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Thread: The energy that is lost in the interaction of matter and gravity with space

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    Default The energy that is lost in the interaction of matter and gravity with space

    When a celestial object or "normal matter " passes through space, gravity and matter interact with the "fabric of space-time" (for lack of a better term).
    I assume there must be some sort of energy associated with these events, if so , it would be a very interesting equation that described this. If Dark Energy is a property of space, would it have to be included in the equation?
    Could this energy be calculated for all the matter in the universe as it has traversed thus far.
    Would the amount of energy bound up in these interactions be significant enough to account for the missing matter holding galaxies together? (sense energy and matter are equivalent)

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    Default Re: The energy that is lost in the interaction of matter and gravity with space

    Do you mean gravitons? Because they have no rest mass. It's kind of like light. Higher wavelength light (think the colors of the rainbow) carries more energy, but still has no mass. So, no, as far as I know (and I may be wrong) gravitons are not dark matter. If you want to learn about possible dark matter candidates, look up WIMPS (weakly interacting massive particles).

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    Default Re: The energy that is lost in the interaction of matter and gravity with space

    Gravity IS photon-on-photon interaction vis spin polarization. That IS the "density" of space-time, a change in "c" where the "rest mass" corresponds to a single wavelength - or series of cycles with the same "length", where length is identified with photon mass. In that sense, a photon is a WIMP.

    (We only observe gravitational effects either by observing variations light on the surface of the earth (or slightly above) or as images on focal planes, where it is impossible to measure cosmological distance by the precision called for (except for "red shift" - which are a photon loss in energy, NOT a change in Galilean velocity) or Einstein rings, in which "spin" over long distances produces the lateral shift from an imagined "center" (Einstein rejected "action at a distance", and understood that the "curvature" of geodesics in astronomy were cumulative effects of interaction over long distances, so that they correspond to a change in media, only far less in space than that of a local optical lens, which compresses that long distance into a short lateral distance on the focal plane).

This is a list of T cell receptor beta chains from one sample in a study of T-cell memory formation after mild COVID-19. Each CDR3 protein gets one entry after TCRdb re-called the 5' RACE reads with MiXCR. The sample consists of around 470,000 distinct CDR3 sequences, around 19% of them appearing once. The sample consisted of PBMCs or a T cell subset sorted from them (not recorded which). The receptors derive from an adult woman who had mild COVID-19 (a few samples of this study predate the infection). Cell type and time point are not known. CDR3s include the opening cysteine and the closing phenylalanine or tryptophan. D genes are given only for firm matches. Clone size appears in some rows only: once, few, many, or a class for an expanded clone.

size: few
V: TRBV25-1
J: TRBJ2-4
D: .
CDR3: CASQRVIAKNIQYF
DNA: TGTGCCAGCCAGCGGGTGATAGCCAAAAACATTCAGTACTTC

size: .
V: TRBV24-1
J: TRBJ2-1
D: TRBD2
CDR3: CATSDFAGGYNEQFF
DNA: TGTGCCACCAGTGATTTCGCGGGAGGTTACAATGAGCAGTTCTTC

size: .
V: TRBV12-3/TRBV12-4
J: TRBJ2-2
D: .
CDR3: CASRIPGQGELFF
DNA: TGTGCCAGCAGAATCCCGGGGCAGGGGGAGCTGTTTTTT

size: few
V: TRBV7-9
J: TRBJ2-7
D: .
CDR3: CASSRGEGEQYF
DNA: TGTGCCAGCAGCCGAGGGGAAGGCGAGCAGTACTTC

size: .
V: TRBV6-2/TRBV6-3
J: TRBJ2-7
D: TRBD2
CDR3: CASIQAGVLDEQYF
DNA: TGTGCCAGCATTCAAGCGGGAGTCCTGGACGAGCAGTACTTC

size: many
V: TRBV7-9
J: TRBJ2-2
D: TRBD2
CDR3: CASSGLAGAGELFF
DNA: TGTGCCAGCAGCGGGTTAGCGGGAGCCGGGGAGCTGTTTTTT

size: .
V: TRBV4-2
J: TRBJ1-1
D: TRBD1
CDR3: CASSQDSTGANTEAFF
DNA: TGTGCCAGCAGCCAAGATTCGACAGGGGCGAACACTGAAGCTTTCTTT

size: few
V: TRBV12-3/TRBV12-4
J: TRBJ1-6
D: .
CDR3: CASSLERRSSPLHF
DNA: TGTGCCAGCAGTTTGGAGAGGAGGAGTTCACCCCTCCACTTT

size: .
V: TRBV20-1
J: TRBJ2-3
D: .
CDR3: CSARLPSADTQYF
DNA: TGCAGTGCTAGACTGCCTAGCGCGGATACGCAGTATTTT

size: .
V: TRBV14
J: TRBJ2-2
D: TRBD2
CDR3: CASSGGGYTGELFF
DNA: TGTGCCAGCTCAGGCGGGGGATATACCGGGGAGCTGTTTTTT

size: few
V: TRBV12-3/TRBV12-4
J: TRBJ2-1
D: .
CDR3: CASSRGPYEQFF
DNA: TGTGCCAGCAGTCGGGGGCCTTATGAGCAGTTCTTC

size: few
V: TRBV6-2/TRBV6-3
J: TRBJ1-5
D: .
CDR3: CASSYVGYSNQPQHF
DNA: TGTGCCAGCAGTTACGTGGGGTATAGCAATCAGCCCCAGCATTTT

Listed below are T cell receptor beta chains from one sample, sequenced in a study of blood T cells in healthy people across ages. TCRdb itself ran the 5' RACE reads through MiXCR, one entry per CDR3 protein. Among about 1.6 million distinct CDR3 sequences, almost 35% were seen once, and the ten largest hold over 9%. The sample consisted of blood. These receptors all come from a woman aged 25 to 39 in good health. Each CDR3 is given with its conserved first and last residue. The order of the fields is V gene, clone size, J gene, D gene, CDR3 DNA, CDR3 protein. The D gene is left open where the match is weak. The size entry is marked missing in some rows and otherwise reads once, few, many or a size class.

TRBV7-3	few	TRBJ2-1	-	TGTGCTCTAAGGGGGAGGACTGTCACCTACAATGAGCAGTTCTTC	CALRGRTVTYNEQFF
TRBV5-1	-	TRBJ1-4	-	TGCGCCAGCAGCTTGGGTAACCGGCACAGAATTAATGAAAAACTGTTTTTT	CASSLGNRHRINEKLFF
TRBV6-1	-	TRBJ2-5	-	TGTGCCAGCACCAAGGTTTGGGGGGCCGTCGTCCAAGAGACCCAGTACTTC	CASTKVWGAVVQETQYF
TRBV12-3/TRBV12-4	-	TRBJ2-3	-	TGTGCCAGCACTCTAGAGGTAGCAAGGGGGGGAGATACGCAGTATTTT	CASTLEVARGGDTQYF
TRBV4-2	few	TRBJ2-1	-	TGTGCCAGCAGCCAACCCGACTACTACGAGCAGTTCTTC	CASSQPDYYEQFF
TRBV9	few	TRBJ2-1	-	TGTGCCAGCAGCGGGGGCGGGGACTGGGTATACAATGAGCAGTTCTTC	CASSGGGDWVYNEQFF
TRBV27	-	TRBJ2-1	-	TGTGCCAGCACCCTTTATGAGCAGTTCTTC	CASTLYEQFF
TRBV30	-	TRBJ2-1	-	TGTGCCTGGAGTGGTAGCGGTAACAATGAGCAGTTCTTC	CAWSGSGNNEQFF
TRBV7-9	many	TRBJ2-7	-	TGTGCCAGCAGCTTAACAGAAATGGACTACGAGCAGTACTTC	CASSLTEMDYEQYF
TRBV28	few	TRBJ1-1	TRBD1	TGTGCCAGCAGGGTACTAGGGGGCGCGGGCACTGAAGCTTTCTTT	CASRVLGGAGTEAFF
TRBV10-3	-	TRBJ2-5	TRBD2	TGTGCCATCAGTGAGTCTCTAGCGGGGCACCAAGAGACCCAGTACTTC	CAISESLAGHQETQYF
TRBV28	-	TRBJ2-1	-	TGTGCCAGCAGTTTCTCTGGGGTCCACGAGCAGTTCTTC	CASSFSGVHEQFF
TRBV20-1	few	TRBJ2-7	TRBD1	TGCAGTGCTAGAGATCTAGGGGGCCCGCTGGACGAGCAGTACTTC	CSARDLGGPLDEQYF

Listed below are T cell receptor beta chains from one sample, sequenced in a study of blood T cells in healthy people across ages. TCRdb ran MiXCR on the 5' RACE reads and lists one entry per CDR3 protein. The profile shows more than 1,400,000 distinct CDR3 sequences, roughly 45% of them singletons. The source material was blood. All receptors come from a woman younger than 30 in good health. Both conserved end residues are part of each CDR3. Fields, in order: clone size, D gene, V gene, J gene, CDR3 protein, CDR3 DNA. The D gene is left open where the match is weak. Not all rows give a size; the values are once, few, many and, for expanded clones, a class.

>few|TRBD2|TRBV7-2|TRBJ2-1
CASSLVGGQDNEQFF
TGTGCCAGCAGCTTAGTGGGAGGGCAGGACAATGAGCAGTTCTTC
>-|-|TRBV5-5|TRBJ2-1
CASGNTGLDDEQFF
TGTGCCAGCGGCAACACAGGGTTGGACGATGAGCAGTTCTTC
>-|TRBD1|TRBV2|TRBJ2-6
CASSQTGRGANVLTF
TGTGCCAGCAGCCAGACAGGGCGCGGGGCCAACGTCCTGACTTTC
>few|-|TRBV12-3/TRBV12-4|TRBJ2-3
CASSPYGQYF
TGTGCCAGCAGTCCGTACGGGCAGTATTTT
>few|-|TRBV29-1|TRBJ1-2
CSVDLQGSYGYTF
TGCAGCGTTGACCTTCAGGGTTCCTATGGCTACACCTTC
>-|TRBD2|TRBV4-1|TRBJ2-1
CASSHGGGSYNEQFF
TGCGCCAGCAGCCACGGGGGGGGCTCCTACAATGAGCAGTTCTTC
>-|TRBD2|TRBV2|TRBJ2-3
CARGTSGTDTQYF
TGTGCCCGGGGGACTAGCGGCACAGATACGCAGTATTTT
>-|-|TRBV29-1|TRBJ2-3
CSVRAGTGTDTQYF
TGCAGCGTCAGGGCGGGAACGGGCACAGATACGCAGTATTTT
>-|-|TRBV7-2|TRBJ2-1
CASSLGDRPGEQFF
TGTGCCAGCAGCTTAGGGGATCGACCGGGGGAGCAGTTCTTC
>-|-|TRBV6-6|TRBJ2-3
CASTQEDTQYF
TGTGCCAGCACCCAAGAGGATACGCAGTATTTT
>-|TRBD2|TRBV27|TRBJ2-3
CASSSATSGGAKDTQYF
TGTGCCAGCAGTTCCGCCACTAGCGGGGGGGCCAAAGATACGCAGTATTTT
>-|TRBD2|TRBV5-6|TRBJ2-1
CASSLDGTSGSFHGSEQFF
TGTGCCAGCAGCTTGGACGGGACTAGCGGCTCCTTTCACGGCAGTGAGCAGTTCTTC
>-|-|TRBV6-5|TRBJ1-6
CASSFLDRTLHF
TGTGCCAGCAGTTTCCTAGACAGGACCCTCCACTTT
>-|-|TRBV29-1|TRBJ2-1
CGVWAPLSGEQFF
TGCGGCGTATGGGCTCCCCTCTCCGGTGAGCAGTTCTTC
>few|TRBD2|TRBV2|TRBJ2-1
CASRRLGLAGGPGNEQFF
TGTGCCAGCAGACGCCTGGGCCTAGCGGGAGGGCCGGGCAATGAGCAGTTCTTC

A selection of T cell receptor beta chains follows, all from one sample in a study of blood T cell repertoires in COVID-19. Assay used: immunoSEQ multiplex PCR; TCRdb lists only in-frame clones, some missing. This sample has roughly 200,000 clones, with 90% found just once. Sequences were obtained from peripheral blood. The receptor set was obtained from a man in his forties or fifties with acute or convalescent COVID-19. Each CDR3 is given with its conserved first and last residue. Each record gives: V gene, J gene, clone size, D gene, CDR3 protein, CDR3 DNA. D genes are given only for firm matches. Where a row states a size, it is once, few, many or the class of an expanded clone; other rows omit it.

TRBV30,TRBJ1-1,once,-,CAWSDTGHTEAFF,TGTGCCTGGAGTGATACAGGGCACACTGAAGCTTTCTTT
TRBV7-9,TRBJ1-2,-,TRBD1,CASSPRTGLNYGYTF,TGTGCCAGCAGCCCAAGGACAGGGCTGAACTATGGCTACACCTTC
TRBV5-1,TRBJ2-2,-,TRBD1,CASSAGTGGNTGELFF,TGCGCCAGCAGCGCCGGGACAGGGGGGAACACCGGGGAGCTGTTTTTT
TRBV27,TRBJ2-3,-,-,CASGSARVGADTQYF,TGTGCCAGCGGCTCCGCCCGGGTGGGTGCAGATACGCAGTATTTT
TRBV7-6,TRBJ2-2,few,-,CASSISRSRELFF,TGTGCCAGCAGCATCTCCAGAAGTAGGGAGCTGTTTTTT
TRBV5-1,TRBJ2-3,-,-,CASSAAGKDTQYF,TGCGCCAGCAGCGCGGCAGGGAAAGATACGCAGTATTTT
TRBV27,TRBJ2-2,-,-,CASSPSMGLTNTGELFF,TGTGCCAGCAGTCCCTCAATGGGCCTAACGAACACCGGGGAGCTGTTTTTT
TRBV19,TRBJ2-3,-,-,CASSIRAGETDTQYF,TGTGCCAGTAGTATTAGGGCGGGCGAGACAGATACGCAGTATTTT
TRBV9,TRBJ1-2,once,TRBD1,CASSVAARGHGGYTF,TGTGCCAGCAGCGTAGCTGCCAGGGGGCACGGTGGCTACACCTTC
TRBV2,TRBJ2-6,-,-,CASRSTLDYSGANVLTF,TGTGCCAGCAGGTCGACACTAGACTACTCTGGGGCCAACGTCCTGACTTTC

"Dark" matter, is therefore light you, uh, cannot see because it is not coming directly at you - we live on the business ends of geodesics.

    Sign on laser lab at LLNL "Do not gaze into laser with remaining eye..."
    Last edited by BuleriaChk; 02-26-2017 at 11:30 PM.
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    Default Re: The energy that is lost in the interaction of matter and gravity with space

    Quote Originally Posted by BuleriaChk View Post
    Gravity IS photon-on-photon interaction vis spin polarization. That IS the "density" of space-time, a change in "c" where the "rest mass" corresponds to a single wavelength - or series of cycles with the same "length", where length is identified with photon mass. In that sense, a photon is a WIMP.
    I had not realized that you had solved Gravity as well as Proving FLT...

    Quote Originally Posted by BuleriaChk View Post
    (We only observe gravitational effects either by observing variations light on the surface of the earth (or slightly above) or as images on focal planes, where it is impossible to measure cosmological distance by the precision called for (except for "red shift" - which are a photon loss in energy, NOT a change in Galilean velocity) or Einstein rings, in which "spin" over long distances produces the lateral shift from an imagined "center" (Einstein rejected "action at a distance", and understood that the "curvature" of geodesics in astronomy were cumulative effects of interaction over long distances, so that they correspond to a change in media, only far less in space than that of a local optical lens, which compresses that long distance into a short lateral distance on the focal plane).